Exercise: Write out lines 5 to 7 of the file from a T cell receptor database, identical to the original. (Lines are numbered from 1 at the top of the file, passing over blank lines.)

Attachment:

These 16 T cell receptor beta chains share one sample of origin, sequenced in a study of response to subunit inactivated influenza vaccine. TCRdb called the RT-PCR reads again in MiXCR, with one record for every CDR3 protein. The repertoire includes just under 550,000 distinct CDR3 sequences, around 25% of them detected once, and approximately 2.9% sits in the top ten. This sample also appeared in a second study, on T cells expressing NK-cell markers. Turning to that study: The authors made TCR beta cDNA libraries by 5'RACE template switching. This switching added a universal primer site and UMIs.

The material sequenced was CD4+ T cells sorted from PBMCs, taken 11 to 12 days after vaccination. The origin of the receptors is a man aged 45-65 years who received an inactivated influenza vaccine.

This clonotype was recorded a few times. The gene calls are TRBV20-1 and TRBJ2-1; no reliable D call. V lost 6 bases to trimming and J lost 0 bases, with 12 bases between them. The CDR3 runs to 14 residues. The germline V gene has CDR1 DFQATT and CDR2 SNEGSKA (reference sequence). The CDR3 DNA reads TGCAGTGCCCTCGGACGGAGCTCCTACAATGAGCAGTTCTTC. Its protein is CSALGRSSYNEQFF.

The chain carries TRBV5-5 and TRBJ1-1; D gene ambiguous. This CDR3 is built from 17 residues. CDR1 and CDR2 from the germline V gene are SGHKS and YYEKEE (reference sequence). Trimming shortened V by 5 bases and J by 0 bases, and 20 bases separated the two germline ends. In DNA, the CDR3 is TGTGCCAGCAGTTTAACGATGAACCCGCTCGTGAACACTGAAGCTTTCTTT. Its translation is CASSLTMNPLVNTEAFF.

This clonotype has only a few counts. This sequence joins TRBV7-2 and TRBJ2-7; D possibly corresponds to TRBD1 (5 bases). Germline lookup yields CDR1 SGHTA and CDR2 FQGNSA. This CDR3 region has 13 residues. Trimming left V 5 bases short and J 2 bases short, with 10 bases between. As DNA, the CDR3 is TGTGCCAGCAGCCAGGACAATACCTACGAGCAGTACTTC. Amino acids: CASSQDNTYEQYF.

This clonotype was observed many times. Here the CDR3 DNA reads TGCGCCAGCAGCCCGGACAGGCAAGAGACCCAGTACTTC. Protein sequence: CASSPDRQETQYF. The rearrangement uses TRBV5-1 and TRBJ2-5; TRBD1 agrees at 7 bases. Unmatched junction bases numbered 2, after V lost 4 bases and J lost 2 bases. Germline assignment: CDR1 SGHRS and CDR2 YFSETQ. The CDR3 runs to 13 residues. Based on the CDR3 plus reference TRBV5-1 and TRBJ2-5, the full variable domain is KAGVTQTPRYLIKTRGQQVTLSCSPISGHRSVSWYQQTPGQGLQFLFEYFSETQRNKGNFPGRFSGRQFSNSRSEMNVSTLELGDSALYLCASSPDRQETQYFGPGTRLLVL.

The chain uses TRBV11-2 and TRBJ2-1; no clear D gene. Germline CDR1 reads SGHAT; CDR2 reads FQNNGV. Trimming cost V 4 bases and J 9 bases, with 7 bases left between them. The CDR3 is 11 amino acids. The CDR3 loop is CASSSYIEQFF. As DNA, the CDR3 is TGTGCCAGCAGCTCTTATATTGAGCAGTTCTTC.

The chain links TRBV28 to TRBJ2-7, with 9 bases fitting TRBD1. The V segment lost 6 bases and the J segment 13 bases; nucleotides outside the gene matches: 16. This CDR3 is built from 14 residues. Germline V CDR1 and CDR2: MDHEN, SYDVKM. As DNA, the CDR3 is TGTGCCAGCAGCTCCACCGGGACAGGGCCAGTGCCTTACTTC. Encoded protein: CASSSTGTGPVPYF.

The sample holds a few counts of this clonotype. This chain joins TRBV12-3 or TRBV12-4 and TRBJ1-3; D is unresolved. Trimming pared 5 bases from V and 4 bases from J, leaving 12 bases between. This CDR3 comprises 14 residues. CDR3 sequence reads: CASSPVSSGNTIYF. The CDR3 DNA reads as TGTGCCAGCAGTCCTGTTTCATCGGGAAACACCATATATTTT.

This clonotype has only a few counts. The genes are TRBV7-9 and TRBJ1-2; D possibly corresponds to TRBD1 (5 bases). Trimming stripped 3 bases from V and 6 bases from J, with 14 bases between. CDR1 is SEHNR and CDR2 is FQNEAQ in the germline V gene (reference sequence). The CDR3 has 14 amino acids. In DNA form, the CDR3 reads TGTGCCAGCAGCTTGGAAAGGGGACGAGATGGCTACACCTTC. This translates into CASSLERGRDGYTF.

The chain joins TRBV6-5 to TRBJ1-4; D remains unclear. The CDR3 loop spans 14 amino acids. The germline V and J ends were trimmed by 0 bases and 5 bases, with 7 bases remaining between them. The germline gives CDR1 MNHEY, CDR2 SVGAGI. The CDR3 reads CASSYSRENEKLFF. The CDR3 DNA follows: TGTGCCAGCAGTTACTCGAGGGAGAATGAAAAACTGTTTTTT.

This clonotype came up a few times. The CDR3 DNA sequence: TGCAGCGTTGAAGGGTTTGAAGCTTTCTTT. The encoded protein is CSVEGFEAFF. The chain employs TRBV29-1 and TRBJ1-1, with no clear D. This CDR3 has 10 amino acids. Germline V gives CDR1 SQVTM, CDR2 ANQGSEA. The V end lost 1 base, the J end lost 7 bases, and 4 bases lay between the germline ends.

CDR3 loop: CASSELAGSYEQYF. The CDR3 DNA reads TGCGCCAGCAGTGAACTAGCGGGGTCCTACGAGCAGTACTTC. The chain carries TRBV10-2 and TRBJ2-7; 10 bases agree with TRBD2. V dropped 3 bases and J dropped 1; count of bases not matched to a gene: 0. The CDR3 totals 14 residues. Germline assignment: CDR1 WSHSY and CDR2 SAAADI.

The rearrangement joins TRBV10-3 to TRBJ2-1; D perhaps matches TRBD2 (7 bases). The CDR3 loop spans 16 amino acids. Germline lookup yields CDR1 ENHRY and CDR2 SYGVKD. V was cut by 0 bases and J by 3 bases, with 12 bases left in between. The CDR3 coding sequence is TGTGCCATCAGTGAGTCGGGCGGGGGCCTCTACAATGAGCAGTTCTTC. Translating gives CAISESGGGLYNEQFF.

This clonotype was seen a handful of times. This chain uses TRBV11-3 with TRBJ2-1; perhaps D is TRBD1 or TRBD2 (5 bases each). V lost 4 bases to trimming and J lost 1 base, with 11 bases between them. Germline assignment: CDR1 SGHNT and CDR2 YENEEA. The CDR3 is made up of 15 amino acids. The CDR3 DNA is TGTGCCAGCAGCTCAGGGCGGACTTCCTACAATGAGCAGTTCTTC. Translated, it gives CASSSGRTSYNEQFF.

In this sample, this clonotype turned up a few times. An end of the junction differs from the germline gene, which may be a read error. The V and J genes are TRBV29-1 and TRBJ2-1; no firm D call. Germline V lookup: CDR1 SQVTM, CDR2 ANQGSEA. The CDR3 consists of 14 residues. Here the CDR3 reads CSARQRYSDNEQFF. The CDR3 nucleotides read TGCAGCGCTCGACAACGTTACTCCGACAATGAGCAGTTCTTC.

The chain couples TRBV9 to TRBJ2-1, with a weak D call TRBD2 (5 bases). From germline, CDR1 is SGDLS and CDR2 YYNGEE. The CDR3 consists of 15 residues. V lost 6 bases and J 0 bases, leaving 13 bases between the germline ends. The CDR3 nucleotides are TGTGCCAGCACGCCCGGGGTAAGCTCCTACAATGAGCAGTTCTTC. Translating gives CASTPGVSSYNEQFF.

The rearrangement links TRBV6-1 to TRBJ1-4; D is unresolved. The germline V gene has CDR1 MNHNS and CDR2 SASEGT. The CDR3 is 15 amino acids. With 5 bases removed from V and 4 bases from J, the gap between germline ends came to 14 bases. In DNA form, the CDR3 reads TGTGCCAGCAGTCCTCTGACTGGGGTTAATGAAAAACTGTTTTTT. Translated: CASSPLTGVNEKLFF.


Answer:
This clonotype has only a few counts. This sequence joins TRBV7-2 and TRBJ2-7; D possibly corresponds to TRBD1 (5 bases). Germline lookup yields CDR1 SGHTA and CDR2 FQGNSA. This CDR3 region has 13 residues. Trimming left V 5 bases short and J 2 bases short, with 10 bases between. As DNA, the CDR3 is TGTGCCAGCAGCCAGGACAATACCTACGAGCAGTACTTC. Amino acids: CASSQDNTYEQYF.

This clonotype was observed many times. Here the CDR3 DNA reads TGCGCCAGCAGCCCGGACAGGCAAGAGACCCAGTACTTC. Protein sequence: CASSPDRQETQYF. The rearrangement uses TRBV5-1 and TRBJ2-5; TRBD1 agrees at 7 bases. Unmatched junction bases numbered 2, after V lost 4 bases and J lost 2 bases. Germline assignment: CDR1 SGHRS and CDR2 YFSETQ. The CDR3 runs to 13 residues. Based on the CDR3 plus reference TRBV5-1 and TRBJ2-5, the full variable domain is KAGVTQTPRYLIKTRGQQVTLSCSPISGHRSVSWYQQTPGQGLQFLFEYFSETQRNKGNFPGRFSGRQFSNSRSEMNVSTLELGDSALYLCASSPDRQETQYFGPGTRLLVL.

The chain uses TRBV11-2 and TRBJ2-1; no clear D gene. Germline CDR1 reads SGHAT; CDR2 reads FQNNGV. Trimming cost V 4 bases and J 9 bases, with 7 bases left between them. The CDR3 is 11 amino acids. The CDR3 loop is CASSSYIEQFF. As DNA, the CDR3 is TGTGCCAGCAGCTCTTATATTGAGCAGTTCTTC.